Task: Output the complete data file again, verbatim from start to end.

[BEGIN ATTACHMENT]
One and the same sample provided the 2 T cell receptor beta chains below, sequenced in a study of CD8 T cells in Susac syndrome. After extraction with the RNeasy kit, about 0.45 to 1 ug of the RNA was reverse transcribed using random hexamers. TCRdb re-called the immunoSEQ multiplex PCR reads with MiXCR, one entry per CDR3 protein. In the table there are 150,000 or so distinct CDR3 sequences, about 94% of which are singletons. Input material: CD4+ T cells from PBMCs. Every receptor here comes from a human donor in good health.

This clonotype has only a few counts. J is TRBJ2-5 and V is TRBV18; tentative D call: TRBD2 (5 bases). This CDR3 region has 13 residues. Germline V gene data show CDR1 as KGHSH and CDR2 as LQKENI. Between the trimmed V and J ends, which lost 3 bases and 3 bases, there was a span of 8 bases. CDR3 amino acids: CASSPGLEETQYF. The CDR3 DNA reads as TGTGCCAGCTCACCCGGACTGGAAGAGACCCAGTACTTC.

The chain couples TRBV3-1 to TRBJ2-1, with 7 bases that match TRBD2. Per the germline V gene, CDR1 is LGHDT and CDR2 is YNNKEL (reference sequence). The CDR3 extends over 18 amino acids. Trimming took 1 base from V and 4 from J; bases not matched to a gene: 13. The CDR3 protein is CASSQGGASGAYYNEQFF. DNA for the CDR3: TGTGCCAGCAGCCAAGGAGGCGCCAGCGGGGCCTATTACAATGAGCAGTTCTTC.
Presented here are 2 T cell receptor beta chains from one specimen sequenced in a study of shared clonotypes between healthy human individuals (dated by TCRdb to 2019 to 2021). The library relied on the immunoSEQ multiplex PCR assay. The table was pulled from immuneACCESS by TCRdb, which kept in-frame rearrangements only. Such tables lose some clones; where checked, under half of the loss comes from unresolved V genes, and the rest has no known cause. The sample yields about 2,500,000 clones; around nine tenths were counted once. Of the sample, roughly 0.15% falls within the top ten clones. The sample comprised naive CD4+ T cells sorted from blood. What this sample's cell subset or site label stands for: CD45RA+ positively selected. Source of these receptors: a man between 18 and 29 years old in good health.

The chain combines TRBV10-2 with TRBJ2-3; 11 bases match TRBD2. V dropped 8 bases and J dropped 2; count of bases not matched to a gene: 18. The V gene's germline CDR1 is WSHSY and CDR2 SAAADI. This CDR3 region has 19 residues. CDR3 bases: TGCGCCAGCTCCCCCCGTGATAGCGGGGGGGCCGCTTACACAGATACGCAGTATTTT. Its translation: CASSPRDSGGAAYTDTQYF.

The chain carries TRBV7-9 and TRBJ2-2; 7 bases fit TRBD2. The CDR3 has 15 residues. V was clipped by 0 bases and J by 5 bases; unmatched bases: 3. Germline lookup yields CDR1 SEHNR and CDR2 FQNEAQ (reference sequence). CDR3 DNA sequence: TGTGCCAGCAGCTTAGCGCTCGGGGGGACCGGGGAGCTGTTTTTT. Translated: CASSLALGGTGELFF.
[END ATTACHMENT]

One and the same sample provided the 2 T cell receptor beta chains below, sequenced in a study of CD8 T cells in Susac syndrome. After extraction with the RNeasy kit, about 0.45 to 1 ug of the RNA was reverse transcribed using random hexamers. TCRdb re-called the immunoSEQ multiplex PCR reads with MiXCR, one entry per CDR3 protein. In the table there are 150,000 or so distinct CDR3 sequences, about 94% of which are singletons. Input material: CD4+ T cells from PBMCs. Every receptor here comes from a human donor in good health.

This clonotype has only a few counts. J is TRBJ2-5 and V is TRBV18; tentative D call: TRBD2 (5 bases). This CDR3 region has 13 residues. Germline V gene data show CDR1 as KGHSH and CDR2 as LQKENI. Between the trimmed V and J ends, which lost 3 bases and 3 bases, there was a span of 8 bases. CDR3 amino acids: CASSPGLEETQYF. The CDR3 DNA reads as TGTGCCAGCTCACCCGGACTGGAAGAGACCCAGTACTTC.

The chain couples TRBV3-1 to TRBJ2-1, with 7 bases that match TRBD2. Per the germline V gene, CDR1 is LGHDT and CDR2 is YNNKEL (reference sequence). The CDR3 extends over 18 amino acids. Trimming took 1 base from V and 4 from J; bases not matched to a gene: 13. The CDR3 protein is CASSQGGASGAYYNEQFF. DNA for the CDR3: TGTGCCAGCAGCCAAGGAGGCGCCAGCGGGGCCTATTACAATGAGCAGTTCTTC.
Presented here are 2 T cell receptor beta chains from one specimen sequenced in a study of shared clonotypes between healthy human individuals (dated by TCRdb to 2019 to 2021). The library relied on the immunoSEQ multiplex PCR assay. The table was pulled from immuneACCESS by TCRdb, which kept in-frame rearrangements only. Such tables lose some clones; where checked, under half of the loss comes from unresolved V genes, and the rest has no known cause. The sample yields about 2,500,000 clones; around nine tenths were counted once. Of the sample, roughly 0.15% falls within the top ten clones. The sample comprised naive CD4+ T cells sorted from blood. What this sample's cell subset or site label stands for: CD45RA+ positively selected. Source of these receptors: a man between 18 and 29 years old in good health.

The chain combines TRBV10-2 with TRBJ2-3; 11 bases match TRBD2. V dropped 8 bases and J dropped 2; count of bases not matched to a gene: 18. The V gene's germline CDR1 is WSHSY and CDR2 SAAADI. This CDR3 region has 19 residues. CDR3 bases: TGCGCCAGCTCCCCCCGTGATAGCGGGGGGGCCGCTTACACAGATACGCAGTATTTT. Its translation: CASSPRDSGGAAYTDTQYF.

The chain carries TRBV7-9 and TRBJ2-2; 7 bases fit TRBD2. The CDR3 has 15 residues. V was clipped by 0 bases and J by 5 bases; unmatched bases: 3. Germline lookup yields CDR1 SEHNR and CDR2 FQNEAQ (reference sequence). CDR3 DNA sequence: TGTGCCAGCAGCTTAGCGCTCGGGGGGACCGGGGAGCTGTTTTTT. Translated: CASSLALGGTGELFF.